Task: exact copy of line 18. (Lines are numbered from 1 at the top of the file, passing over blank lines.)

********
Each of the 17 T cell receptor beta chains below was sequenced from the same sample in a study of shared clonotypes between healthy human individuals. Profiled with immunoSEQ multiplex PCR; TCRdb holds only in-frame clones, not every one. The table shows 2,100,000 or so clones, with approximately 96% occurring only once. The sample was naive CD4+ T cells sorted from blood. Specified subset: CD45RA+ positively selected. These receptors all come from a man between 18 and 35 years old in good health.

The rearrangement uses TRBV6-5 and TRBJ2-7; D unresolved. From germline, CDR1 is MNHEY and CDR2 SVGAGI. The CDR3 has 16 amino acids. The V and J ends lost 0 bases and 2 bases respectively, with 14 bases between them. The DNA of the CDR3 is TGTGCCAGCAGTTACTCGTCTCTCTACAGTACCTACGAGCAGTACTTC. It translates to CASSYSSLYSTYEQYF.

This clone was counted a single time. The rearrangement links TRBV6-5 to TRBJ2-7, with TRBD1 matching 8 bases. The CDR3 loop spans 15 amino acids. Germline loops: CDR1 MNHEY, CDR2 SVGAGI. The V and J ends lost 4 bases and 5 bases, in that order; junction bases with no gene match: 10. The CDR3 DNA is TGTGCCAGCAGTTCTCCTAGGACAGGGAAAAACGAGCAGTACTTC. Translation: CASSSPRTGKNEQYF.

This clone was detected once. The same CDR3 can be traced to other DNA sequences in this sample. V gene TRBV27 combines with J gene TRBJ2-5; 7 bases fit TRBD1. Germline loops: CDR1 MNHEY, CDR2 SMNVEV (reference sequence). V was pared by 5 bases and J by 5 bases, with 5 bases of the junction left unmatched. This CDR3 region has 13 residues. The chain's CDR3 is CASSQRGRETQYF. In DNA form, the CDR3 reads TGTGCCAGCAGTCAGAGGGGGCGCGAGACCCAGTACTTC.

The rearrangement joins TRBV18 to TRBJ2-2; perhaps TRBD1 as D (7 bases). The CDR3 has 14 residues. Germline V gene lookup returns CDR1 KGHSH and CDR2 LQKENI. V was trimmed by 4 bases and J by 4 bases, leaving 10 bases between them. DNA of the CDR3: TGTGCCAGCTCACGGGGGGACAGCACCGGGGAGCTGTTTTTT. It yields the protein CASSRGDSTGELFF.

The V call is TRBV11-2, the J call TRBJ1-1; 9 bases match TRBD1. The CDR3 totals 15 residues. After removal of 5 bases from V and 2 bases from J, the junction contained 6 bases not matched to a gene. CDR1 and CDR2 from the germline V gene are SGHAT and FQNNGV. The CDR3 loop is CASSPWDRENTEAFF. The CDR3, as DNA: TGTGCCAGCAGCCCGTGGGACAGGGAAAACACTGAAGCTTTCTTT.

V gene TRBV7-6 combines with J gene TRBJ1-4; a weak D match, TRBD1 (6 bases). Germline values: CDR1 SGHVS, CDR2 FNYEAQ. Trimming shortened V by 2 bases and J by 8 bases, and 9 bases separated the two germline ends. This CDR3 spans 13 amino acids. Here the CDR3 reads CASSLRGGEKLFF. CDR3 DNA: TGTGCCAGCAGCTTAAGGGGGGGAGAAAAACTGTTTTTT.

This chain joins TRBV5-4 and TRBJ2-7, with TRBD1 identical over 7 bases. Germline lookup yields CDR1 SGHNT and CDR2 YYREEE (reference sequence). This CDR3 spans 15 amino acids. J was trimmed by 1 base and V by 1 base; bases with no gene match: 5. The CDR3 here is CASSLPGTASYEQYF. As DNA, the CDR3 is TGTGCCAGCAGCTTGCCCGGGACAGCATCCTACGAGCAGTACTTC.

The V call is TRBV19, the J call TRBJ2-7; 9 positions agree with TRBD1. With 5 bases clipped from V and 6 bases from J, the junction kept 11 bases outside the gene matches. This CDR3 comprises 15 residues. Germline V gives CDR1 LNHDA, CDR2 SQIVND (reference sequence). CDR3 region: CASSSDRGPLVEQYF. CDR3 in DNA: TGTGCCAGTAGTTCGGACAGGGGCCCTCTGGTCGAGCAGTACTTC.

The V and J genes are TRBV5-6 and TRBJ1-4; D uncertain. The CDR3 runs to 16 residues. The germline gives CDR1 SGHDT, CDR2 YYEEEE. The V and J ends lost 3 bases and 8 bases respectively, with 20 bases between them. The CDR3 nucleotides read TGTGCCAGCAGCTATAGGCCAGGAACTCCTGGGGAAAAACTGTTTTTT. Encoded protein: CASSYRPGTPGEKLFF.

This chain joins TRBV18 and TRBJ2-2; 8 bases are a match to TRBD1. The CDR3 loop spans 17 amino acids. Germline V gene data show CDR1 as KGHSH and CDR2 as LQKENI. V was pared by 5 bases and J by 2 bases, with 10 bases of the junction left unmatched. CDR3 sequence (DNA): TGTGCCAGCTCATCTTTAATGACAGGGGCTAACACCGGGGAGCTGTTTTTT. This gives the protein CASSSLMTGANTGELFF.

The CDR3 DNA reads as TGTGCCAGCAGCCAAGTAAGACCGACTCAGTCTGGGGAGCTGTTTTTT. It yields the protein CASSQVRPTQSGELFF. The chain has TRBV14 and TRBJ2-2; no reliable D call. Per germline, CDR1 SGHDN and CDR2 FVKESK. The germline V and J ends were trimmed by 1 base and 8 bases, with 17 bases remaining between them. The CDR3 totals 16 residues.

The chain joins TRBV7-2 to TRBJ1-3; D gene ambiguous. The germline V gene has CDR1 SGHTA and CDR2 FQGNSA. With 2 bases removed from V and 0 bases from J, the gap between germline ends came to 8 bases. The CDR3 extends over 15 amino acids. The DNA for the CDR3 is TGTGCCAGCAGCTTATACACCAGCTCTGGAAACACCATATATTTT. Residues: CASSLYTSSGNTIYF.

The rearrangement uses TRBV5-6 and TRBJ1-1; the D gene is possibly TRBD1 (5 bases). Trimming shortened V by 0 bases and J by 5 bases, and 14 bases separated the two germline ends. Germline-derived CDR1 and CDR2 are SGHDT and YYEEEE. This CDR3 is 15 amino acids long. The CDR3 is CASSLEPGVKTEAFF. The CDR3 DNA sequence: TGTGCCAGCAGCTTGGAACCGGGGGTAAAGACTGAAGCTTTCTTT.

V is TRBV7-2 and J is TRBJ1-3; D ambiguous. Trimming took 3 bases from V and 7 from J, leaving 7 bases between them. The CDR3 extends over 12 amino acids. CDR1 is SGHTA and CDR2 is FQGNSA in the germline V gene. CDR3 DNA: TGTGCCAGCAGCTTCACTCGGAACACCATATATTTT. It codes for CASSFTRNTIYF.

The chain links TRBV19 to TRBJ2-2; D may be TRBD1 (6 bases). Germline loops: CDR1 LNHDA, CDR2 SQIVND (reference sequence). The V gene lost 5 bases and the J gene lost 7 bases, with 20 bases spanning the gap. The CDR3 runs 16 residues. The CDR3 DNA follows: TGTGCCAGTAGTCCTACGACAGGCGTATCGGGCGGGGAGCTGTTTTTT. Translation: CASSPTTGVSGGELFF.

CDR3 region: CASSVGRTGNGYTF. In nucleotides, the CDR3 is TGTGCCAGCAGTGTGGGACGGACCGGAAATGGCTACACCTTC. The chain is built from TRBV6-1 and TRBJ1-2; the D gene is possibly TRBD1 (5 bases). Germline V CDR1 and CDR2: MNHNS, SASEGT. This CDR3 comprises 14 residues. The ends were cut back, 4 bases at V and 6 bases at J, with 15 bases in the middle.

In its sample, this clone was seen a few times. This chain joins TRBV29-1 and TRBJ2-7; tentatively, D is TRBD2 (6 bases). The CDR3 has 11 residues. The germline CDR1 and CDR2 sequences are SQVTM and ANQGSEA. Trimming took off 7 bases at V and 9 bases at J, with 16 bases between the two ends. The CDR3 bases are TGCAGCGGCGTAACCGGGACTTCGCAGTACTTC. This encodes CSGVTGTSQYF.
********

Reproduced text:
In its sample, this clone was seen a few times. This chain joins TRBV29-1 and TRBJ2-7; tentatively, D is TRBD2 (6 bases). The CDR3 has 11 residues. The germline CDR1 and CDR2 sequences are SQVTM and ANQGSEA. Trimming took off 7 bases at V and 9 bases at J, with 16 bases between the two ends. The CDR3 bases are TGCAGCGGCGTAACCGGGACTTCGCAGTACTTC. This encodes CSGVTGTSQYF.